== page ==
The Second World War becomes less of a mediated experience in Brothers in Arms as immediate strategy. It’s a case of keeping your head down and out-planning the enemy: exactly as portrayed in Band of Brothers, except now we really understand the situation. We choose to position our bazookas to open fire from the well-covered front while our assault team flanks from the side. We decide to send out the gunners into a hail of bullets to try and reach that first line of cover.

The strategic desensitizer

In a sense, this is – from what I can gather – one of the most authentic representations of war. Obviously, I’ve never experienced war and I would never, ever want to presume that I understand what it feels like. However, from what I can tell from documentaries and historical accounts of first-hand experience, the idea is that you force yourself to overcome your fear and gain control long enough to outwit the enemy. You ignore the very real possibility of death because you have to in order to survive.

The irony is that in creating the same set of circumstances and decisions in a videogame, Brothers in Arms asks us to desensitize our fear and shock at war and plan our next move. We don’t get the same horrific thrill that we do in Call of Duty 2. I believe that the developers were well aware of this, which is why Brothers in Arms also features some pretty extreme gore aimed shock us back into our non-videogame understanding of the Second World War. However, let’s not completely write off the insight that Brothers in Arms offers. Regardless of what it does for our present-day, immediate understanding of the situations it throws us into, there must be some worth in experiencing war for what it was – if only to allow us to reflect on it later. How many young soldiers even managed to master their fear in order to act the way Brothers in Arms demands? And what did it do to them as human beings to do so?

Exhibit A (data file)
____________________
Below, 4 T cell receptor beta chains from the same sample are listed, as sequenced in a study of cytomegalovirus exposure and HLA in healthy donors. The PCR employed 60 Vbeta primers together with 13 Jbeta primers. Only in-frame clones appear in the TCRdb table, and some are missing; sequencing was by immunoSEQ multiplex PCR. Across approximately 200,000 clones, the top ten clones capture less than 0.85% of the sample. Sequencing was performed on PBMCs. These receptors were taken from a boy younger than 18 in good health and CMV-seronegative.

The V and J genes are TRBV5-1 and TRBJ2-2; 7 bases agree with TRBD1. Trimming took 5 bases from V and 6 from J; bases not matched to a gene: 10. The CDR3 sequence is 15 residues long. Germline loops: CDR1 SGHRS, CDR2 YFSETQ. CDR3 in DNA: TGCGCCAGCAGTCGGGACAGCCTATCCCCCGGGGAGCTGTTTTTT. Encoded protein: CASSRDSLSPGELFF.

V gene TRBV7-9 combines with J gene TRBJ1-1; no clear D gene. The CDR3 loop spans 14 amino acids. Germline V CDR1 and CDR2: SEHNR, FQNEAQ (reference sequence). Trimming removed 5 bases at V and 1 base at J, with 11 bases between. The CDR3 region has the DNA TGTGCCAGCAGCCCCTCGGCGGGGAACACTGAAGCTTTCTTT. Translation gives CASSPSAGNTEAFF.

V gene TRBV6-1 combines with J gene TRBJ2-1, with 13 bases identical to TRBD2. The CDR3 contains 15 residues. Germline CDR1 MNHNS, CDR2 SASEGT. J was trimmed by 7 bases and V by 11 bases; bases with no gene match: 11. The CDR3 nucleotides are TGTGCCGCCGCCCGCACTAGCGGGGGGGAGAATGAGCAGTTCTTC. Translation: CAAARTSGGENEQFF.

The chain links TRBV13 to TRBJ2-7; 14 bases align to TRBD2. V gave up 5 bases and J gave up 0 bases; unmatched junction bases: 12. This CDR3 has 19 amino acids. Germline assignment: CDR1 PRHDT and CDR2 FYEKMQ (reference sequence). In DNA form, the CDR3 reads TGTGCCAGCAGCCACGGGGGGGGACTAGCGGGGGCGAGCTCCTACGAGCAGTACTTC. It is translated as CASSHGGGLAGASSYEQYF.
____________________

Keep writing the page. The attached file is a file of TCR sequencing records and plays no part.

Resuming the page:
Photo credit: Skalas2.

1 Comment

Filed under analysis, space, videogames

One response to “Brothers in Arms, the strategic desensitizer

  1. Moeez Siddiqui

    That’s the thing I love about the Brothers in Arms series (you should play all of them; it’s a continuous story) is that you’re experiencing exactly what these soldiers went through, down to the very same square inch. Everyone’s shouting, bullets fly by, you might have your fire team suppressing a cover, while your vulnerable bazooka team tries to get a good position to flush that German post. It’s interactive non-fiction and it could serve as great history lessons for adolescents (these games are rated Mature) who wouldn’t dare touch the books.

    The next game in the series might be set in Bastogne (snow), if you saw the ending of the game. I like that the game developed dramatic tension from the start, going through flashbacks and certain events haunting our hero, Matt Baker. Creating drama in historic events is a feat of itself, something that an episode of Band of Brothers tried to do (the one where Winters shoots a young German soldier). The “Rabbit Hole” level is amazing, but most of the emotional drama is heightened if you’ve played the previous games, and know what the whole deal around Kevin Leggett, Alan and Garnett is about.